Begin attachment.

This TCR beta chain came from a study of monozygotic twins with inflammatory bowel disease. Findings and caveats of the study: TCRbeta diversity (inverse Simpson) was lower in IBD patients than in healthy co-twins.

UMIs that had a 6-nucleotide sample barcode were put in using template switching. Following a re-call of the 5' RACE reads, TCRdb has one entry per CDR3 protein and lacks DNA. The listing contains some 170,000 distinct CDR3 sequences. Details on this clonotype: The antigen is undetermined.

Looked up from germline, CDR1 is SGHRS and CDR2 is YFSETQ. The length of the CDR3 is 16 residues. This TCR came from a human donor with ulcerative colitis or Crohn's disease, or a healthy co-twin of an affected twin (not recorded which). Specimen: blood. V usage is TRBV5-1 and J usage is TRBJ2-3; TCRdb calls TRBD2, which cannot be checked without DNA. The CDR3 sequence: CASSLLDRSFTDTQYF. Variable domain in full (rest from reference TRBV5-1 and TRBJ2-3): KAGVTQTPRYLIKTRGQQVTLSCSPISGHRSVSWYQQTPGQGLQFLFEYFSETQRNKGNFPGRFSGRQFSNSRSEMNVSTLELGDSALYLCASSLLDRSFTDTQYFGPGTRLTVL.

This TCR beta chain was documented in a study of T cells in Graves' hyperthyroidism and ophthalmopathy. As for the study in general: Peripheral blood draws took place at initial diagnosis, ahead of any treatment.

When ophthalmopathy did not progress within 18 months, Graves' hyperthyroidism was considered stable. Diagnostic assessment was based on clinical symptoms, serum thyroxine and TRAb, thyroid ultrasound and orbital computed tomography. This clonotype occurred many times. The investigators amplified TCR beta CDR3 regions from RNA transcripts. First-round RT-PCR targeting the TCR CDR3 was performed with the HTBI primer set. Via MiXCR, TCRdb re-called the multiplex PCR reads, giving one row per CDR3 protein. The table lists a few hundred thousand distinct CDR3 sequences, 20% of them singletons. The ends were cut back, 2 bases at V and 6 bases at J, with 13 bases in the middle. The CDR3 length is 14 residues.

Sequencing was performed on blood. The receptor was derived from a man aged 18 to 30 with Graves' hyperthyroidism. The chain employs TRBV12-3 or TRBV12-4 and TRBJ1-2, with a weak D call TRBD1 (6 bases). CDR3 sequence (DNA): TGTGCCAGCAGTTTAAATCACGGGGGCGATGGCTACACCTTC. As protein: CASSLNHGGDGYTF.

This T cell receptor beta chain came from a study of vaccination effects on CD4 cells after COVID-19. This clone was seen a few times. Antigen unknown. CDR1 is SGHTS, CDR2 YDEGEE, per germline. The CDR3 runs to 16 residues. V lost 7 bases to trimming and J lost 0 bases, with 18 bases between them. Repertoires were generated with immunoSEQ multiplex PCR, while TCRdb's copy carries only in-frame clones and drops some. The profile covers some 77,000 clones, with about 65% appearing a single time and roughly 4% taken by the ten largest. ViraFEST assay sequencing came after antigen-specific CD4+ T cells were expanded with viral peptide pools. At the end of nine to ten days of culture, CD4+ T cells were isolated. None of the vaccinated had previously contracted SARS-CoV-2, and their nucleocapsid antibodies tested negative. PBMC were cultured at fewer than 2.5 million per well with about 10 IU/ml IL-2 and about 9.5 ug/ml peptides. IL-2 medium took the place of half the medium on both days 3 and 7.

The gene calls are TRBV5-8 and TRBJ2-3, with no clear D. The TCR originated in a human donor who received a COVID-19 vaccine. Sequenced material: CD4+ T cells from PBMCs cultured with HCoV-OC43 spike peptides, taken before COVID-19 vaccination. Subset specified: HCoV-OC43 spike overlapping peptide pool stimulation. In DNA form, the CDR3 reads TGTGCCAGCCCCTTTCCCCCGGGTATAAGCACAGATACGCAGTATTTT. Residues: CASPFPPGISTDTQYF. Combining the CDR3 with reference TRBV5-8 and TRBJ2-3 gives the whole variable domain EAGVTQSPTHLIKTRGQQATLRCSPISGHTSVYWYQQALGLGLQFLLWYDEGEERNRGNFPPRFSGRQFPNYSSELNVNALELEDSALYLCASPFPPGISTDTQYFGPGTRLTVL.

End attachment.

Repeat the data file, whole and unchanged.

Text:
This TCR beta chain came from a study of monozygotic twins with inflammatory bowel disease. Findings and caveats of the study: TCRbeta diversity (inverse Simpson) was lower in IBD patients than in healthy co-twins.

UMIs that had a 6-nucleotide sample barcode were put in using template switching. Following a re-call of the 5' RACE reads, TCRdb has one entry per CDR3 protein and lacks DNA. The listing contains some 170,000 distinct CDR3 sequences. Details on this clonotype: The antigen is undetermined.

Looked up from germline, CDR1 is SGHRS and CDR2 is YFSETQ. The length of the CDR3 is 16 residues. This TCR came from a human donor with ulcerative colitis or Crohn's disease, or a healthy co-twin of an affected twin (not recorded which). Specimen: blood. V usage is TRBV5-1 and J usage is TRBJ2-3; TCRdb calls TRBD2, which cannot be checked without DNA. The CDR3 sequence: CASSLLDRSFTDTQYF. Variable domain in full (rest from reference TRBV5-1 and TRBJ2-3): KAGVTQTPRYLIKTRGQQVTLSCSPISGHRSVSWYQQTPGQGLQFLFEYFSETQRNKGNFPGRFSGRQFSNSRSEMNVSTLELGDSALYLCASSLLDRSFTDTQYFGPGTRLTVL.

This TCR beta chain was documented in a study of T cells in Graves' hyperthyroidism and ophthalmopathy. As for the study in general: Peripheral blood draws took place at initial diagnosis, ahead of any treatment.

When ophthalmopathy did not progress within 18 months, Graves' hyperthyroidism was considered stable. Diagnostic assessment was based on clinical symptoms, serum thyroxine and TRAb, thyroid ultrasound and orbital computed tomography. This clonotype occurred many times. The investigators amplified TCR beta CDR3 regions from RNA transcripts. First-round RT-PCR targeting the TCR CDR3 was performed with the HTBI primer set. Via MiXCR, TCRdb re-called the multiplex PCR reads, giving one row per CDR3 protein. The table lists a few hundred thousand distinct CDR3 sequences, 20% of them singletons. The ends were cut back, 2 bases at V and 6 bases at J, with 13 bases in the middle. The CDR3 length is 14 residues.

Sequencing was performed on blood. The receptor was derived from a man aged 18 to 30 with Graves' hyperthyroidism. The chain employs TRBV12-3 or TRBV12-4 and TRBJ1-2, with a weak D call TRBD1 (6 bases). CDR3 sequence (DNA): TGTGCCAGCAGTTTAAATCACGGGGGCGATGGCTACACCTTC. As protein: CASSLNHGGDGYTF.

This T cell receptor beta chain came from a study of vaccination effects on CD4 cells after COVID-19. This clone was seen a few times. Antigen unknown. CDR1 is SGHTS, CDR2 YDEGEE, per germline. The CDR3 runs to 16 residues. V lost 7 bases to trimming and J lost 0 bases, with 18 bases between them. Repertoires were generated with immunoSEQ multiplex PCR, while TCRdb's copy carries only in-frame clones and drops some. The profile covers some 77,000 clones, with about 65% appearing a single time and roughly 4% taken by the ten largest. ViraFEST assay sequencing came after antigen-specific CD4+ T cells were expanded with viral peptide pools. At the end of nine to ten days of culture, CD4+ T cells were isolated. None of the vaccinated had previously contracted SARS-CoV-2, and their nucleocapsid antibodies tested negative. PBMC were cultured at fewer than 2.5 million per well with about 10 IU/ml IL-2 and about 9.5 ug/ml peptides. IL-2 medium took the place of half the medium on both days 3 and 7.

The gene calls are TRBV5-8 and TRBJ2-3, with no clear D. The TCR originated in a human donor who received a COVID-19 vaccine. Sequenced material: CD4+ T cells from PBMCs cultured with HCoV-OC43 spike peptides, taken before COVID-19 vaccination. Subset specified: HCoV-OC43 spike overlapping peptide pool stimulation. In DNA form, the CDR3 reads TGTGCCAGCCCCTTTCCCCCGGGTATAAGCACAGATACGCAGTATTTT. Residues: CASPFPPGISTDTQYF. Combining the CDR3 with reference TRBV5-8 and TRBJ2-3 gives the whole variable domain EAGVTQSPTHLIKTRGQQATLRCSPISGHTSVYWYQQALGLGLQFLLWYDEGEERNRGNFPPRFSGRQFPNYSSELNVNALELEDSALYLCASPFPPGISTDTQYFGPGTRLTVL.